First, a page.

Session I: History, Economic Forces, and Current Reality
Ernsberger, R. 2015. Slavery as an industrial cornerstone: Interview with Edward E. Baptist. American History. https://www.historynet.com/slavery-as-an-industrial-cornerstone-interview-with-edward-e-baptist.htm (accessed December 14, 2021).
Jacobs, E. 2020. A Q&A with Darrick Hamilton. https://www.workrisenetwork.org/working-knowledge/qa-darrick-hamilton (accessed December 7, 2021).
NDWA (National Domestic Workers Alliance). 2021. A History of Domestic Work and Worker Organizing. https://www.domesticworkers.org/about-domestic-work/domestic-worker-history/ (accessed December 7, 2021).
NDWA. 2020. Six Months in Crisis. https://www.domesticworkers.org/reports-and-publications/6-months-in-crisis-the-impact-of-covid-19-on-domestic-workers/ (accessed December 7, 2021).
Robertson, C. L., and D. Hamilton. 2020. Economic rights as industrial policy: Family care policies can be part of a transformation that centers the worker in economic relief efforts rather than companies. The American Prospect. https://prospect.org/familycare/economic-rights-as-industrial-policy/ (accessed December 14, 2021).
Session II: Perspectives from Sector Leaders Working with Communities and Families
ASA. 2021. Fall 2021. Generations Journal 45(3). https://generations.asaging.org/fall2021 (accessed December 1, 2021).
Espinoza, R., and M. Gerstein Pineau. 2021. The Care Economy Debate Is Struggling. Is it the Messaging? http://www.phinational.org/the-care-economy-debate-is-struggling-is-it-the-messaging/ (accessed December 15, 2021).
Kalipeni, J. 2021. Care in the United States: Our moment of crisis. Generations Journal 45(3). https://generations.asaging.org/care-united-states-our-moment-crisis (accessed December 1, 2021).
Session III: Policies, Strategies, and the Push for Innovation at Different Levels of Government
Chang, D. 2020, October. Connecting the dots: Improving child care workers’ conditions leads to better health, economic stability, and greater equity. Health Affairs. https://www.healthaffairs.org/do/10.1377/hblog20201019.28108/full/ (accessed December 7, 2021)
CSCCE. 2020. Center for the Study of Child Care Employment. https://cscce.berkeley.edu/ (accessed November 11, 2021).
Foster, N., and A. Newman. 2021. A historic moment for the care economy. Employment and Jobs. https://www.aspeninstitute.org/blog-posts/historic-moment-for-care-economy/ (accessed November 11, 2021).
Hartley, R. P., A. Chaudry, M. Boteach, E. Mitchell, and K. Menefee. 2021. A lifetime’s worth of benefits: The effects of affordable, high-quality child care on family income, the gender earnings gap, and women’s retirement security. Columbia University. https://nwlc.org/wp-content/uploads/2021/04/A-Lifetimes-Worth-of-Benefits-_FD.pdf (accessed December 2, 2021).
Hirsh-Pasek, K., and P. Burchinal. 2021. Supporting families supports the economy: Social nets are economic foundations. Education Plus Development. https://www.brookings.edu/blog/education-plus-development/2021/09/27/supporting-families-supports-the-economy-social-nets-are-economic-foundations/ (accessed November 11, 2021).
Jabbari, J., L. Hamilton, S. Roll, and M. Grinstein-Weiss. 2021. The new child tax credit does more than just cut poverty. Brookings. https://www.brookings.edu/blog/up-front/2021/09/24/the-new-child-tax-credit-does-more-than-just-cut-poverty/ (accessed November 11, 2021).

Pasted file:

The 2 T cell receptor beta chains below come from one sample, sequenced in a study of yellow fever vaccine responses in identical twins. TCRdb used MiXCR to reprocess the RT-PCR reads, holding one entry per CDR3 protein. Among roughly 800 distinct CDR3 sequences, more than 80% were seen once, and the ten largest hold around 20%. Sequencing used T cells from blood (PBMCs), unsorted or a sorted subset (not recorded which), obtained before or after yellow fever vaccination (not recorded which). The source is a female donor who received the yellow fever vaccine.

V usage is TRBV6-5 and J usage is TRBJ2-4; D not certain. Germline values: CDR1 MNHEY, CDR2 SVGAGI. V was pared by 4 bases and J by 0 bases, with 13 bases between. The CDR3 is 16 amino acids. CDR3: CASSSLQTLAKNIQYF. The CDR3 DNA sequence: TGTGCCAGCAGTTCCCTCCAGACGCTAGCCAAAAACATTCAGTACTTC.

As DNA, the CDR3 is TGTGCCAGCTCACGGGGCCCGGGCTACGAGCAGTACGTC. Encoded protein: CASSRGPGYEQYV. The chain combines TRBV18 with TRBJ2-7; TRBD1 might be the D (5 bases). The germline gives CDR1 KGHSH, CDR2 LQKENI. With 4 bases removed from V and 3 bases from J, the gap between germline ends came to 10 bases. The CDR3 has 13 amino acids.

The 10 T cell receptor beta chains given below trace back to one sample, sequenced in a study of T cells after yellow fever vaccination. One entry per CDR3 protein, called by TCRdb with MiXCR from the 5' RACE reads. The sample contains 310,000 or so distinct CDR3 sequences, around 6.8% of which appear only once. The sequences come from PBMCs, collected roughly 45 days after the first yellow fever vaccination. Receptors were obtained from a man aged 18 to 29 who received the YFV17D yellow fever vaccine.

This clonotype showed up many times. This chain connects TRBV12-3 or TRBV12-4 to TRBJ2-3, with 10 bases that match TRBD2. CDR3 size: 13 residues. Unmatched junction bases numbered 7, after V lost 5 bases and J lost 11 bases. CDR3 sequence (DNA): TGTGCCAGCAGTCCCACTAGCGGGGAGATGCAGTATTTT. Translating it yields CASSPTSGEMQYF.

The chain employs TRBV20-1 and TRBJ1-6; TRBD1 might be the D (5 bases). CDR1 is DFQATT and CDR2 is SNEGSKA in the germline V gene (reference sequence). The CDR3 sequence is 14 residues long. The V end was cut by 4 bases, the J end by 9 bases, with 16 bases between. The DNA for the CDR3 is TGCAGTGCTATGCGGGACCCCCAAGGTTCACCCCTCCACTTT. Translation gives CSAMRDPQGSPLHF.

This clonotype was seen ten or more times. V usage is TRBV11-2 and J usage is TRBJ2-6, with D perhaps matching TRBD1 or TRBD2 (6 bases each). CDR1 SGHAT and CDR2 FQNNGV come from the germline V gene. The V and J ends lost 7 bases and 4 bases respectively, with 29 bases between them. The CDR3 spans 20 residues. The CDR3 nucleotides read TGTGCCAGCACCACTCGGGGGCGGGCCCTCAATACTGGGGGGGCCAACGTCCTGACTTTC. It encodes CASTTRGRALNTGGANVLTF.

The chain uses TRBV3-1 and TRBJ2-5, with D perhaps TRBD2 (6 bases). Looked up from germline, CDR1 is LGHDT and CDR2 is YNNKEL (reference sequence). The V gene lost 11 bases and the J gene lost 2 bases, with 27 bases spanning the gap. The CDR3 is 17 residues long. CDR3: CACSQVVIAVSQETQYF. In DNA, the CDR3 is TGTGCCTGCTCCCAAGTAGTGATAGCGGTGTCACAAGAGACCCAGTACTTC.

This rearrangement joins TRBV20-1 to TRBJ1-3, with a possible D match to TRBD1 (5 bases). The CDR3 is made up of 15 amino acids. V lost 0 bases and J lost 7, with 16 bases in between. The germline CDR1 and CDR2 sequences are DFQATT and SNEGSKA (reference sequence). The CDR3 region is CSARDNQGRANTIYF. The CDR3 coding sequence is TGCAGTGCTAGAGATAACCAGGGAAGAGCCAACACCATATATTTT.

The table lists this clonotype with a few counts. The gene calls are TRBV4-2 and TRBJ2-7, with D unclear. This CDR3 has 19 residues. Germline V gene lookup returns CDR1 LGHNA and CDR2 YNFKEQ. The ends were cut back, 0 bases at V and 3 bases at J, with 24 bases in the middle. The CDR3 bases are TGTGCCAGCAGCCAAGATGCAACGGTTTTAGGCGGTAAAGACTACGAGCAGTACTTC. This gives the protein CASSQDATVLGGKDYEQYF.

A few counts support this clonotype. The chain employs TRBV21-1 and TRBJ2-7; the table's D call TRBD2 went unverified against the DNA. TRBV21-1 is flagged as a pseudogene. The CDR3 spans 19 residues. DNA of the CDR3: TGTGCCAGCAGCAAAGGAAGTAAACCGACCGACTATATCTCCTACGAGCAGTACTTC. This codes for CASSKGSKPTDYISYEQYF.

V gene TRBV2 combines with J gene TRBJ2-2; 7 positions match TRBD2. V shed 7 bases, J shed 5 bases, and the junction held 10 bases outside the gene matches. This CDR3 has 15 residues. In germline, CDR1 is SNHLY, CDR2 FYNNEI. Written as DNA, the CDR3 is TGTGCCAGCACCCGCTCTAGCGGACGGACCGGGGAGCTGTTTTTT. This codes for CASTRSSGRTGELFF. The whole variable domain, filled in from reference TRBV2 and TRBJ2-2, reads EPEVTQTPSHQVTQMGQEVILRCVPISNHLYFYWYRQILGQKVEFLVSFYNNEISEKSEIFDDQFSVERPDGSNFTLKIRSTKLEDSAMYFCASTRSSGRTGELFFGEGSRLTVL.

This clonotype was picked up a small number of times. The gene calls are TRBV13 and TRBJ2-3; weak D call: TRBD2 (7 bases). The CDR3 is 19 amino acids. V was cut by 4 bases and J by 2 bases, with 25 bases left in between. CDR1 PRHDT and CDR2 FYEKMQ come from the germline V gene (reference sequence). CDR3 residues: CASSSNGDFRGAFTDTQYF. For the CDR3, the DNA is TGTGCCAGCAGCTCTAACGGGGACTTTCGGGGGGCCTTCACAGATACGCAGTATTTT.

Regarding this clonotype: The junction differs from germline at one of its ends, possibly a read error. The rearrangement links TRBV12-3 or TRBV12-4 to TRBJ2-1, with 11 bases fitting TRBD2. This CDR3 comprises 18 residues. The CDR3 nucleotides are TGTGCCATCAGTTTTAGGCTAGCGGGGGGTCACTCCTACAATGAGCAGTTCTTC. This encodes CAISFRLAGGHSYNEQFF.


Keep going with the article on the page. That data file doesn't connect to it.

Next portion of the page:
WIN Network. 2021. Equitable Economies Policy Database. https://winnetwork.org/equitable-economies-policy-database (accessed November 11, 2021).
Relevant National Academies Publications
Institute of Medicine and the National Research Council. 2015. Transforming the workforce for children birth through age 8: A unifying foundation. Washington, DC: The National Academies Press. https://www.nap.edu/19401 (accessed December 15, 2021).
NASEM (National Academies of Sciences, Engineering, and Medicine). 2016. Advancing the power of economic evidence to inform investments in children, youth, and families. Washington, DC: National Academies Press. https://www.nap.edu/23481 (accessed December 15, 2021).
NASEM. 2018. Financing early care and education with a highly qualified workforce. https://www.nationalacademies.org/our-work/financing-early-care-and-education-with-a-highly-qualified-workforce (accessed December 10, 2021)
NASEM. 2019. A roadmap to reducing child poverty. Washington, DC: National Academies Press. https://www.nap.edu/25246 (accessed December 15, 2021).
Other Background Readings
Grant, M. G. 2021. The year that broke care work. The New Republic. https://newrepublic.com/article/161672/year-broke-care-work (accessed November 11, 2021).
Luckerson, V. 2021. Weighing big tech’s promise to Black America. Wired. https://www.wired.com/story/big-techs-promise-to-black-america/ (accessed November 11, 2021).
McCallum, J. 2021. How the Work Ethic Became a Substitute for Good Jobs. https://aeon.co/essays/how-the-work-ethic-became-a-substitute-for-good-jobs (accessed November 11, 2021).
Said, C. San Francisco becomes first city to require sick leave for nannies, cleaners, gardeners. San Francisco Chronicle. https://www.sfchronicle.com/bayarea/article/San-Franciscosupervisors-approve-sick-leave-for-16702376.php (accessed December 15, 2021).
UpTogether. 2021. Welcome to UpTogether. https://www.uptogether.org/ (accessed November 11, 2021).
Warren, D. T., and S. Borgos. 2020. Building Movements Around the Care Economy. https://prospect.org/familycare/building-movements-around-the-care-economy/ (accessed November 11, 2021).
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